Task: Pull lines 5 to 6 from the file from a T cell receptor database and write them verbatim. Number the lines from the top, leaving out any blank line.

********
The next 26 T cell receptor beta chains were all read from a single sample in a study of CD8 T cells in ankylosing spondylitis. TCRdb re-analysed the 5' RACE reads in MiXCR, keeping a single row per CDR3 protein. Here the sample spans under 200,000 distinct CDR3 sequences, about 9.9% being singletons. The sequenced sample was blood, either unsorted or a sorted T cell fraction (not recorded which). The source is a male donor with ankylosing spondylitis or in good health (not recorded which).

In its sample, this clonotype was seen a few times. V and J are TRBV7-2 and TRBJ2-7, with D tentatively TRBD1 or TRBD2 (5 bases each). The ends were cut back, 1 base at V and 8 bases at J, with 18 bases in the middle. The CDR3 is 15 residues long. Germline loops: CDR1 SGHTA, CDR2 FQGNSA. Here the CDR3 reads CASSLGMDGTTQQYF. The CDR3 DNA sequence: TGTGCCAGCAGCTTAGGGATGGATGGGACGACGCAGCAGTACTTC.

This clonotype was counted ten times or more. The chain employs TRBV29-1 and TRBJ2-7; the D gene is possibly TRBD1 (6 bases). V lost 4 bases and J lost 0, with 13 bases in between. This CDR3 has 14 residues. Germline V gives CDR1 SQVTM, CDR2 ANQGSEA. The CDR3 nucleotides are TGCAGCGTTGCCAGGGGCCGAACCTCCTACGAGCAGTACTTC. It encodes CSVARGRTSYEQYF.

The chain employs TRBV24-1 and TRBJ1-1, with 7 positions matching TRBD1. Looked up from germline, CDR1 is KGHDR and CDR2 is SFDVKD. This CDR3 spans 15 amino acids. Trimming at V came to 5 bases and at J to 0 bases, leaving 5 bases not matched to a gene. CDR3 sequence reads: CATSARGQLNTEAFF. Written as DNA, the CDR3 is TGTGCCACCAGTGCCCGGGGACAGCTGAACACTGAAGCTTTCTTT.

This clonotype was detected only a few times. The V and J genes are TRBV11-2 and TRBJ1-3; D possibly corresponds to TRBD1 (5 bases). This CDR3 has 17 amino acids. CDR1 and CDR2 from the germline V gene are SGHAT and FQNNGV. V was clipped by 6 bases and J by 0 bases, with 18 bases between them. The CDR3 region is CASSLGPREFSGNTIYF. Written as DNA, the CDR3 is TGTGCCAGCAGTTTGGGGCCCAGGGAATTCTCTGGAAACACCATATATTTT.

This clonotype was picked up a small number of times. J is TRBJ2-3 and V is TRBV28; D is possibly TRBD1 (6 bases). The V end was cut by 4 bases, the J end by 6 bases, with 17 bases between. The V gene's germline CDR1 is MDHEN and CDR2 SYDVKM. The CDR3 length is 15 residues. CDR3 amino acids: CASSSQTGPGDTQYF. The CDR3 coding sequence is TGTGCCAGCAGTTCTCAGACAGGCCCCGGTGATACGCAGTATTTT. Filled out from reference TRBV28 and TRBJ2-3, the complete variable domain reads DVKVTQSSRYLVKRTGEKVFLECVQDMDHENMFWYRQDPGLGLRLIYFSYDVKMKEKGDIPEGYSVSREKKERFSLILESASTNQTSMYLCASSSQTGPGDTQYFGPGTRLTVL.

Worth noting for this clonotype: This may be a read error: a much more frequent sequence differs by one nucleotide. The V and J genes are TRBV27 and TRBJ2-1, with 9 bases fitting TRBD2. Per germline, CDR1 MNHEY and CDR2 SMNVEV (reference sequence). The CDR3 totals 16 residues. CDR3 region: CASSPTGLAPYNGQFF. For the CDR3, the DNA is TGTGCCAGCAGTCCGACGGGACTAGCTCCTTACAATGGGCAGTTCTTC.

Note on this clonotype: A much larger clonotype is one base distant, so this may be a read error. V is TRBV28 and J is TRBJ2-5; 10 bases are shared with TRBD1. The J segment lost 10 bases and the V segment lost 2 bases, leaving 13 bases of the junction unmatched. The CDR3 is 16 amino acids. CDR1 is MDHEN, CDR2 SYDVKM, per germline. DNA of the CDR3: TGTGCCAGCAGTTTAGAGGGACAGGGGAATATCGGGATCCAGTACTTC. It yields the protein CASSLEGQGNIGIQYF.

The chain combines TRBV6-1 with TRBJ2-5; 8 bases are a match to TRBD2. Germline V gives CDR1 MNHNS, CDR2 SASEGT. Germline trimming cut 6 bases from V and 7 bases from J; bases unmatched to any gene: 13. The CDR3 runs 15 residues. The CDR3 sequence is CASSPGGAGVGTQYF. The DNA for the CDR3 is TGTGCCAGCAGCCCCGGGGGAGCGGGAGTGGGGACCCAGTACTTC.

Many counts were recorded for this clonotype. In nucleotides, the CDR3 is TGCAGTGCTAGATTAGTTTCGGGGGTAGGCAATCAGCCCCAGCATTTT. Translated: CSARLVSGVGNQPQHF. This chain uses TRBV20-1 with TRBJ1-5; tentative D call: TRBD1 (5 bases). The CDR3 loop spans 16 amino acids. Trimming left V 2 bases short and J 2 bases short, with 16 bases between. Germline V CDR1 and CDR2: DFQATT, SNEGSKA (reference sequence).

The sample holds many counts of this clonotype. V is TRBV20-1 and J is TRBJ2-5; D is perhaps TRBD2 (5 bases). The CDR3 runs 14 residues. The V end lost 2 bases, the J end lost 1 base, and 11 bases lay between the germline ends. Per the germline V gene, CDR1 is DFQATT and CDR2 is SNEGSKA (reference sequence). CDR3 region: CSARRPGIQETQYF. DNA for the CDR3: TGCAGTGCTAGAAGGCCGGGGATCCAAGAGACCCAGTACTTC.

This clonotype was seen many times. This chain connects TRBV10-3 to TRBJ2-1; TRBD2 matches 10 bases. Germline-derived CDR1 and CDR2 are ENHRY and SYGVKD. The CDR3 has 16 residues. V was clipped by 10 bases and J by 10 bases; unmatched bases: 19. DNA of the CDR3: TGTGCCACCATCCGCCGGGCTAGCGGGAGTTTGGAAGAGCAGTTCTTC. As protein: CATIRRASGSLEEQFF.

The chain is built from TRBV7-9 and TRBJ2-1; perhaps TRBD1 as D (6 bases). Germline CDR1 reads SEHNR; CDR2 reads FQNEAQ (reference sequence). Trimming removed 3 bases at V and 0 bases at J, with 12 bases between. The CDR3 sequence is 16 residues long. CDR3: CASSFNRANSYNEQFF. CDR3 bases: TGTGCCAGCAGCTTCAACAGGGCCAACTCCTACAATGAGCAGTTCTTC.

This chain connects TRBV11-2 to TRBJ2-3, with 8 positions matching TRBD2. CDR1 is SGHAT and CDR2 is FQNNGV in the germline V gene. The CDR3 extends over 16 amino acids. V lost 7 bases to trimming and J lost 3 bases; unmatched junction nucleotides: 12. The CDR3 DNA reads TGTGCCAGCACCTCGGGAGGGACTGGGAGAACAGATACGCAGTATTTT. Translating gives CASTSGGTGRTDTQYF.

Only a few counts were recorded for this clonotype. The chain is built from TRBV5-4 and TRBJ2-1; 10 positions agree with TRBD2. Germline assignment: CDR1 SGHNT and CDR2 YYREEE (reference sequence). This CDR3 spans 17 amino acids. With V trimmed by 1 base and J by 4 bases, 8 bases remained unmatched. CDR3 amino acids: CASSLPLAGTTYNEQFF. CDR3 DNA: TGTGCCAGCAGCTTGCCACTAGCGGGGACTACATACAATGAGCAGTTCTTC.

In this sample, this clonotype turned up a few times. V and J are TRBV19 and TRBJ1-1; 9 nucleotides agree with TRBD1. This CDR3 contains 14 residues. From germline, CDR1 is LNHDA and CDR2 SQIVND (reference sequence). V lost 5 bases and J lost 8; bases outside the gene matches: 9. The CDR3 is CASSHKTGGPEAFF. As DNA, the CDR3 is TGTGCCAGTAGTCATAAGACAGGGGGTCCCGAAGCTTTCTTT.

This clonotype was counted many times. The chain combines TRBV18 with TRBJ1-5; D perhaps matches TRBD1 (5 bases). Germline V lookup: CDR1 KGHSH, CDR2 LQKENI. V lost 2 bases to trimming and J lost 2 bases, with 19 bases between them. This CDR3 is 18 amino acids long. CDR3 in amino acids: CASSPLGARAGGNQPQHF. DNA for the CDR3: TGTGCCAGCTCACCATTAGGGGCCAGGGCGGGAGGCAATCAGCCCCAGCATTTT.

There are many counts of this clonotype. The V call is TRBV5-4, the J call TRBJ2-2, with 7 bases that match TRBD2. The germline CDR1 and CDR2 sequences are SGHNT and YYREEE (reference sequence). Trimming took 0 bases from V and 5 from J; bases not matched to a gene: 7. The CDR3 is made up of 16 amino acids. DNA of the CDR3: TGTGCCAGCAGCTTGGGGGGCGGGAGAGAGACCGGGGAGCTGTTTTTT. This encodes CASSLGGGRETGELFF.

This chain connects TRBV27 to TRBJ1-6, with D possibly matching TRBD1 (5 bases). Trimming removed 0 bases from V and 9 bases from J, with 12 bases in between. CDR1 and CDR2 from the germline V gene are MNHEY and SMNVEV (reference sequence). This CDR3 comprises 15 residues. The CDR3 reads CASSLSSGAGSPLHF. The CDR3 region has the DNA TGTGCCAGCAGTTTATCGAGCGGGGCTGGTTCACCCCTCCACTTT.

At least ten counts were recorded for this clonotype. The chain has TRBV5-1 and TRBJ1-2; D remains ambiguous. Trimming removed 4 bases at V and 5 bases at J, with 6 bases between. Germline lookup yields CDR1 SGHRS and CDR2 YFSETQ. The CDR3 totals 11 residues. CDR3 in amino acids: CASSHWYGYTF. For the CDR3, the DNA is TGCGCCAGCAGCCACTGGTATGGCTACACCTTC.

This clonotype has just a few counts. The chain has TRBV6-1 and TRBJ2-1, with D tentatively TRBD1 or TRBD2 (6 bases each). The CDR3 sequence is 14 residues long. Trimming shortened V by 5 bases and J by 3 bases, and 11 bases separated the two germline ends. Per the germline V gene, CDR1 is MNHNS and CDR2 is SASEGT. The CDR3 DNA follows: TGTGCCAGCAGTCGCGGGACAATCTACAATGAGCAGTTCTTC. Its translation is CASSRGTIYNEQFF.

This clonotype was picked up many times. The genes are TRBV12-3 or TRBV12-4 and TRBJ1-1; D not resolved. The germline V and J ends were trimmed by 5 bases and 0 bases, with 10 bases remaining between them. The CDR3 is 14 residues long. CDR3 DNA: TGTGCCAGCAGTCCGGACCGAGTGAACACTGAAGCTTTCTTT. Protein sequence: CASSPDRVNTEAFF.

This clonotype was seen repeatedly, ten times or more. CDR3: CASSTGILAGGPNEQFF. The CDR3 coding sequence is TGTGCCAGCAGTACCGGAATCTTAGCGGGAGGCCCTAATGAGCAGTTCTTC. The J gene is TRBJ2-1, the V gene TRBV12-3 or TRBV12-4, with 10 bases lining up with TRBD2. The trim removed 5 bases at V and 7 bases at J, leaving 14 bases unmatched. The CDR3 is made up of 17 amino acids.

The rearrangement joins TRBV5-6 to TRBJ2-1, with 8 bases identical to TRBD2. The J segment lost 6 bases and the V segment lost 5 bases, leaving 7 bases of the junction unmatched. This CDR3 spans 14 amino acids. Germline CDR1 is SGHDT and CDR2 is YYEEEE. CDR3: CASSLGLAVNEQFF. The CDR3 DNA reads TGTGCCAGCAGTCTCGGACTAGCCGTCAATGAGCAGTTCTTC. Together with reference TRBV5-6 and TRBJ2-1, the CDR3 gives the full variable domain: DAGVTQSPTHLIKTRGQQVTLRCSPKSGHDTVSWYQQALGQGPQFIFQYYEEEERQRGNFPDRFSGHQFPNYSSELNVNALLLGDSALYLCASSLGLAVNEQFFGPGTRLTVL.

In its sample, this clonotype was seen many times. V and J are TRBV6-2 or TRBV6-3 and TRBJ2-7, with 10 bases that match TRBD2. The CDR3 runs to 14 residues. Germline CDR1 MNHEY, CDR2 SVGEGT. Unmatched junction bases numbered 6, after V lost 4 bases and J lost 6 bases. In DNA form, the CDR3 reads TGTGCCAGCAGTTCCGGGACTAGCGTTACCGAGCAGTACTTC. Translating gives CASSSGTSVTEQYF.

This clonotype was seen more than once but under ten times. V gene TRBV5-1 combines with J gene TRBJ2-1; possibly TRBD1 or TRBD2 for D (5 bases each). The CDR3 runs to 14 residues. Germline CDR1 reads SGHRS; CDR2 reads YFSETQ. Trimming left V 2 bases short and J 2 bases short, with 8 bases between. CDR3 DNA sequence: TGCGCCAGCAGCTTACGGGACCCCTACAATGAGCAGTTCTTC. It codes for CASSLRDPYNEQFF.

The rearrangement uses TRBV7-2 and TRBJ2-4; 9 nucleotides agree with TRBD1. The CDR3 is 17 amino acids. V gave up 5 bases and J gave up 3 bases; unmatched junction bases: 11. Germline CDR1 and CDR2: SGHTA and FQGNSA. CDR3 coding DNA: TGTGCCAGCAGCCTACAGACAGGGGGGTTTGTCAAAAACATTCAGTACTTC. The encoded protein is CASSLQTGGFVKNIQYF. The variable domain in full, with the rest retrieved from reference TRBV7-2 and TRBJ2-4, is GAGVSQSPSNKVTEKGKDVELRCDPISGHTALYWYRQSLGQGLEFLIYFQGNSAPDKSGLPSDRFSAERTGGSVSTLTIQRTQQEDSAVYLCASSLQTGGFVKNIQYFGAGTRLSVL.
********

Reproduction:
This clonotype was detected only a few times. The V and J genes are TRBV11-2 and TRBJ1-3; D possibly corresponds to TRBD1 (5 bases). This CDR3 has 17 amino acids. CDR1 and CDR2 from the germline V gene are SGHAT and FQNNGV. V was clipped by 6 bases and J by 0 bases, with 18 bases between them. The CDR3 region is CASSLGPREFSGNTIYF. Written as DNA, the CDR3 is TGTGCCAGCAGTTTGGGGCCCAGGGAATTCTCTGGAAACACCATATATTTT.

This clonotype was picked up a small number of times. J is TRBJ2-3 and V is TRBV28; D is possibly TRBD1 (6 bases). The V end was cut by 4 bases, the J end by 6 bases, with 17 bases between. The V gene's germline CDR1 is MDHEN and CDR2 SYDVKM. The CDR3 length is 15 residues. CDR3 amino acids: CASSSQTGPGDTQYF. The CDR3 coding sequence is TGTGCCAGCAGTTCTCAGACAGGCCCCGGTGATACGCAGTATTTT. Filled out from reference TRBV28 and TRBJ2-3, the complete variable domain reads DVKVTQSSRYLVKRTGEKVFLECVQDMDHENMFWYRQDPGLGLRLIYFSYDVKMKEKGDIPEGYSVSREKKERFSLILESASTNQTSMYLCASSSQTGPGDTQYFGPGTRLTVL.